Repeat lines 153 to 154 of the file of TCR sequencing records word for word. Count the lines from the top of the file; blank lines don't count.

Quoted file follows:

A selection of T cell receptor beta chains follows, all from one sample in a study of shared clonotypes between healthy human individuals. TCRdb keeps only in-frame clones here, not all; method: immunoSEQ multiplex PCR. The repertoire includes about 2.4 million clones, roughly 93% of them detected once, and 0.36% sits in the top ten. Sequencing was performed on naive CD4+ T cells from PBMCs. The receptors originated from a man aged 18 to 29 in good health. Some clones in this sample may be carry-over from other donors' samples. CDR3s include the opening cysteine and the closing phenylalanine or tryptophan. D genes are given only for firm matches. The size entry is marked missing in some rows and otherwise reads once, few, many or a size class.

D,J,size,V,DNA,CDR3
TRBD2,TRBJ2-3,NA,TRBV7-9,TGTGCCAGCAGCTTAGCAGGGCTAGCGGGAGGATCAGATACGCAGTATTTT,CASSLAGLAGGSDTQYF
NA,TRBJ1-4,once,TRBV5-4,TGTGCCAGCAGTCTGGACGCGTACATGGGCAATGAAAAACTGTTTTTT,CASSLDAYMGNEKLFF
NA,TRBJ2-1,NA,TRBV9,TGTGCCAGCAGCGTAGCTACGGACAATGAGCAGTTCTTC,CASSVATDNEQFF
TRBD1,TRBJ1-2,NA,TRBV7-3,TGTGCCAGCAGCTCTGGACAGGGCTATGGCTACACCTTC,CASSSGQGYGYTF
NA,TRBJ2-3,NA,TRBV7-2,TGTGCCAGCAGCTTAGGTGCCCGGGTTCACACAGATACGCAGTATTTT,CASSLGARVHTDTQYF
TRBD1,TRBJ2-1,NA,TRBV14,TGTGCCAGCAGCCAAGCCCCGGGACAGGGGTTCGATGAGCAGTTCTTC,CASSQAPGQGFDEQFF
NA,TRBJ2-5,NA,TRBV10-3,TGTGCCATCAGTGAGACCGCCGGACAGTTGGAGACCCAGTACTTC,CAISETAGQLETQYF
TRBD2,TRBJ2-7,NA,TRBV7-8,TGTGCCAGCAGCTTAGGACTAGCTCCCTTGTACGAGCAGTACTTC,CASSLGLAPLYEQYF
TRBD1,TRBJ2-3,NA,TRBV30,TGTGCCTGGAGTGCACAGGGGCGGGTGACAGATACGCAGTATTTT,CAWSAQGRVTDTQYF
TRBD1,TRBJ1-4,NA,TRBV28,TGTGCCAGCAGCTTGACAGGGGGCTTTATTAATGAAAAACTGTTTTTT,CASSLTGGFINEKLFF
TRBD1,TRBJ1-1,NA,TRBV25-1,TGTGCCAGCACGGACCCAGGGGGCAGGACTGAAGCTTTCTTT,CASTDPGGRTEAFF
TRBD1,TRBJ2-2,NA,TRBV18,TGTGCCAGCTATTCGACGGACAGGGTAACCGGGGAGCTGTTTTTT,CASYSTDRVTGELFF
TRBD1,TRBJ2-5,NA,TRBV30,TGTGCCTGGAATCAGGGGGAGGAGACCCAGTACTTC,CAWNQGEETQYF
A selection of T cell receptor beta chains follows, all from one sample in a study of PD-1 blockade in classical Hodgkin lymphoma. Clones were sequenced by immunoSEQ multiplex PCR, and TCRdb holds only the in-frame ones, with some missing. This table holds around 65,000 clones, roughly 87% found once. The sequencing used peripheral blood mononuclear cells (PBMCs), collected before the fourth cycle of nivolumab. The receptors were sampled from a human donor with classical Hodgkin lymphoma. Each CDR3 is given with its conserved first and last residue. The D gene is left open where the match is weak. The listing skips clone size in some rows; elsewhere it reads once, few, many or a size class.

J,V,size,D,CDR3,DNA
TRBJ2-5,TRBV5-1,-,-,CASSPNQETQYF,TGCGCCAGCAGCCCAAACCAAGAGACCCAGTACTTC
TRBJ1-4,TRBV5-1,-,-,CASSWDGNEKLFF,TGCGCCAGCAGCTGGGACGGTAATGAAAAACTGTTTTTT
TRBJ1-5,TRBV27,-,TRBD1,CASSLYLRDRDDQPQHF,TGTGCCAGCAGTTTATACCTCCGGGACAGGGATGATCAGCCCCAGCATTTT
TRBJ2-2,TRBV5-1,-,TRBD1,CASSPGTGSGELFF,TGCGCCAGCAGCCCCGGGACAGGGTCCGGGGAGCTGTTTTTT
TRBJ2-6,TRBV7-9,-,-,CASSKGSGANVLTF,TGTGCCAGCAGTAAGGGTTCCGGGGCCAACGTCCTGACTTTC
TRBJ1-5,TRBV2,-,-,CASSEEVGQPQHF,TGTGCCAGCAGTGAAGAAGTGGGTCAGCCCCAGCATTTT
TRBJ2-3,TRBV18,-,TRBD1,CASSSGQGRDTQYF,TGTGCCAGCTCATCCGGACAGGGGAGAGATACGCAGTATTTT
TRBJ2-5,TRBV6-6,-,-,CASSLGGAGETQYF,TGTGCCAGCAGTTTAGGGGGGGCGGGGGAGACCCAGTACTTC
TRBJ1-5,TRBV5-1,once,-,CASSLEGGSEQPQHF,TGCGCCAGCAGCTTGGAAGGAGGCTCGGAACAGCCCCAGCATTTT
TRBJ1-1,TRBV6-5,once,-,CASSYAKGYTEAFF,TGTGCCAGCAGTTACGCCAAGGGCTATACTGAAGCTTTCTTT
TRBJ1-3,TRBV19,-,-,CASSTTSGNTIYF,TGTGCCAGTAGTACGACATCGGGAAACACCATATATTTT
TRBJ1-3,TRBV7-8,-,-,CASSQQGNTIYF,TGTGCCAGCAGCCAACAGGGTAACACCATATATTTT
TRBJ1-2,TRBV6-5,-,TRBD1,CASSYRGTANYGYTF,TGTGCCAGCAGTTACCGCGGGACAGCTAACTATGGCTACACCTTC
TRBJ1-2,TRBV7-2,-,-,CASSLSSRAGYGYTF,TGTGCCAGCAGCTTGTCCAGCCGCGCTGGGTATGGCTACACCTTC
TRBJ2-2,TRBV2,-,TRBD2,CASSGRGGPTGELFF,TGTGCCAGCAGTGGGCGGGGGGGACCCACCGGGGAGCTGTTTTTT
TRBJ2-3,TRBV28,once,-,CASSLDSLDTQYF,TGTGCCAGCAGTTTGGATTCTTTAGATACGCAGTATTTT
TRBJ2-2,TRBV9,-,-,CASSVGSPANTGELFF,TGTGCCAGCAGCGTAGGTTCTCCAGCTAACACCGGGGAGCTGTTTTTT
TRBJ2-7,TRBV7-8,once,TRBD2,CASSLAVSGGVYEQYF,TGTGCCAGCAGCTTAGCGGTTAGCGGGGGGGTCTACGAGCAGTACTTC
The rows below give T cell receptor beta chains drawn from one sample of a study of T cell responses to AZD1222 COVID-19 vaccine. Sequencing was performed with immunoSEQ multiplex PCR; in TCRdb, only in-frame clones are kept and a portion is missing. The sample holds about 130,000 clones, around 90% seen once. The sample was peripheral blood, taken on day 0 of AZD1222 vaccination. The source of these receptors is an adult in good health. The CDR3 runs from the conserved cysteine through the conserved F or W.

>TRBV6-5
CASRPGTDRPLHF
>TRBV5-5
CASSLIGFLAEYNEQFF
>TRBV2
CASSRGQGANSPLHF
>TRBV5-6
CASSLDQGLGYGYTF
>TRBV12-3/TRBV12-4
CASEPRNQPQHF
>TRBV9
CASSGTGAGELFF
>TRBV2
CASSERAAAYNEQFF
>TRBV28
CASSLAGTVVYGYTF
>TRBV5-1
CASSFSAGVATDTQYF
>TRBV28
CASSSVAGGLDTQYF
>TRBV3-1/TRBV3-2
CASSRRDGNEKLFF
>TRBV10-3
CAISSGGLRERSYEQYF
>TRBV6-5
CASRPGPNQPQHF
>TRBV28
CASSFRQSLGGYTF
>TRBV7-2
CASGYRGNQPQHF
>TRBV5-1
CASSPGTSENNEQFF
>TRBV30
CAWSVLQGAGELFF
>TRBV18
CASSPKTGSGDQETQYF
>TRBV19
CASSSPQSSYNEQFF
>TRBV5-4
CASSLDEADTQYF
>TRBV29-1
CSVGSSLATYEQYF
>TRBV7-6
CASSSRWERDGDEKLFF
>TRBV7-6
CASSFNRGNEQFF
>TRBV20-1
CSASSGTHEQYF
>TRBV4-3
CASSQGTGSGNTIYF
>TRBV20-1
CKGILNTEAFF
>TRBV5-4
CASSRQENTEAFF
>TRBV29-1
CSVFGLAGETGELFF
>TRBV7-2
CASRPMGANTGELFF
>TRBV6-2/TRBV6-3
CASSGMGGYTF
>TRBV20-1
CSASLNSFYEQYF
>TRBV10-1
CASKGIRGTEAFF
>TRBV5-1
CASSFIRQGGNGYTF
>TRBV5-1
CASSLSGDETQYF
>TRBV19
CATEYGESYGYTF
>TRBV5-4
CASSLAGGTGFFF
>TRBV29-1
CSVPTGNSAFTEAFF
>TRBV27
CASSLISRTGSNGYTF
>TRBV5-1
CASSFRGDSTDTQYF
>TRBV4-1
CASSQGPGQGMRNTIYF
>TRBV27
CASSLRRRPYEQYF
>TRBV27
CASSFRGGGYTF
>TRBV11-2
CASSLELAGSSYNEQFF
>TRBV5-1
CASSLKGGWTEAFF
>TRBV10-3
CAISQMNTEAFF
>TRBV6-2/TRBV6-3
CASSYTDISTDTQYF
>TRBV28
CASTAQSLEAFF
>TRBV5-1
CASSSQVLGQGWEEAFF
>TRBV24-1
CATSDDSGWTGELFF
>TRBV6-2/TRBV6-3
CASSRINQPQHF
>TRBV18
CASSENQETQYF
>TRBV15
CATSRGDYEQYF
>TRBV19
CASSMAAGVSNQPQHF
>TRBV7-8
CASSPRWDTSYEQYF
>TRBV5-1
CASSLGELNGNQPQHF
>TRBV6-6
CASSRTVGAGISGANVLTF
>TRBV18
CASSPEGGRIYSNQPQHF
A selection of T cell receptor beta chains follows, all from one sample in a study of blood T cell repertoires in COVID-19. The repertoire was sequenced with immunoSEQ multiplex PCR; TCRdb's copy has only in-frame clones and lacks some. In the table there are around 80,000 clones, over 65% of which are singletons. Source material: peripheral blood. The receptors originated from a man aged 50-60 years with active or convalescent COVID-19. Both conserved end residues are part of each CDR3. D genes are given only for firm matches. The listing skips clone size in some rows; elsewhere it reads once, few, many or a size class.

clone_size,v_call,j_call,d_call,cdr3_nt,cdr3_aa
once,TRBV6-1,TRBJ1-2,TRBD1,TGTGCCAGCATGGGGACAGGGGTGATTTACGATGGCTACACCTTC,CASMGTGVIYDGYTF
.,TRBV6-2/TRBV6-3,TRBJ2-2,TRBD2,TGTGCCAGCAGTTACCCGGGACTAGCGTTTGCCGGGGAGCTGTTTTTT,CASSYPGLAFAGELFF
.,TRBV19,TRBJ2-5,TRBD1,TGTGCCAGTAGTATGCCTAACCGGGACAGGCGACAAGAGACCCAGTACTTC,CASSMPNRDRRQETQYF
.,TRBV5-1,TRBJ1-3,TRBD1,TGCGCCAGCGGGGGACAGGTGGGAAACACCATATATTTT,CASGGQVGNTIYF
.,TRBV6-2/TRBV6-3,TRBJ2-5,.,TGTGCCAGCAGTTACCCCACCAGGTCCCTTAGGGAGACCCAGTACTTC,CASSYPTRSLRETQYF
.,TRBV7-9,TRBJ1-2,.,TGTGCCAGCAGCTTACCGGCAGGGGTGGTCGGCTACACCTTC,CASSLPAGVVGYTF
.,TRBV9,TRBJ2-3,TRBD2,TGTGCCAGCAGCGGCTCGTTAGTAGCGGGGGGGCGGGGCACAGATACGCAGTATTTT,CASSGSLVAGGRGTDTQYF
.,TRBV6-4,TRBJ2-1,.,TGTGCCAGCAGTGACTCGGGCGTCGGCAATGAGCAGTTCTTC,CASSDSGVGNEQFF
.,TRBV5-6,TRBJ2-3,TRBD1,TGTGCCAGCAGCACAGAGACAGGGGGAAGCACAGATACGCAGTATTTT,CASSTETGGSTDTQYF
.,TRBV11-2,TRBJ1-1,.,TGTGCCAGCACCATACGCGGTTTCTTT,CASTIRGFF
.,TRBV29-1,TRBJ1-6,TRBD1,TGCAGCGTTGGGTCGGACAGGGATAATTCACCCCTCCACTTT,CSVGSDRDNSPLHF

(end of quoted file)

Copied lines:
once,TRBV6-1,TRBJ1-2,TRBD1,TGTGCCAGCATGGGGACAGGGGTGATTTACGATGGCTACACCTTC,CASMGTGVIYDGYTF
.,TRBV6-2/TRBV6-3,TRBJ2-2,TRBD2,TGTGCCAGCAGTTACCCGGGACTAGCGTTTGCCGGGGAGCTGTTTTTT,CASSYPGLAFAGELFF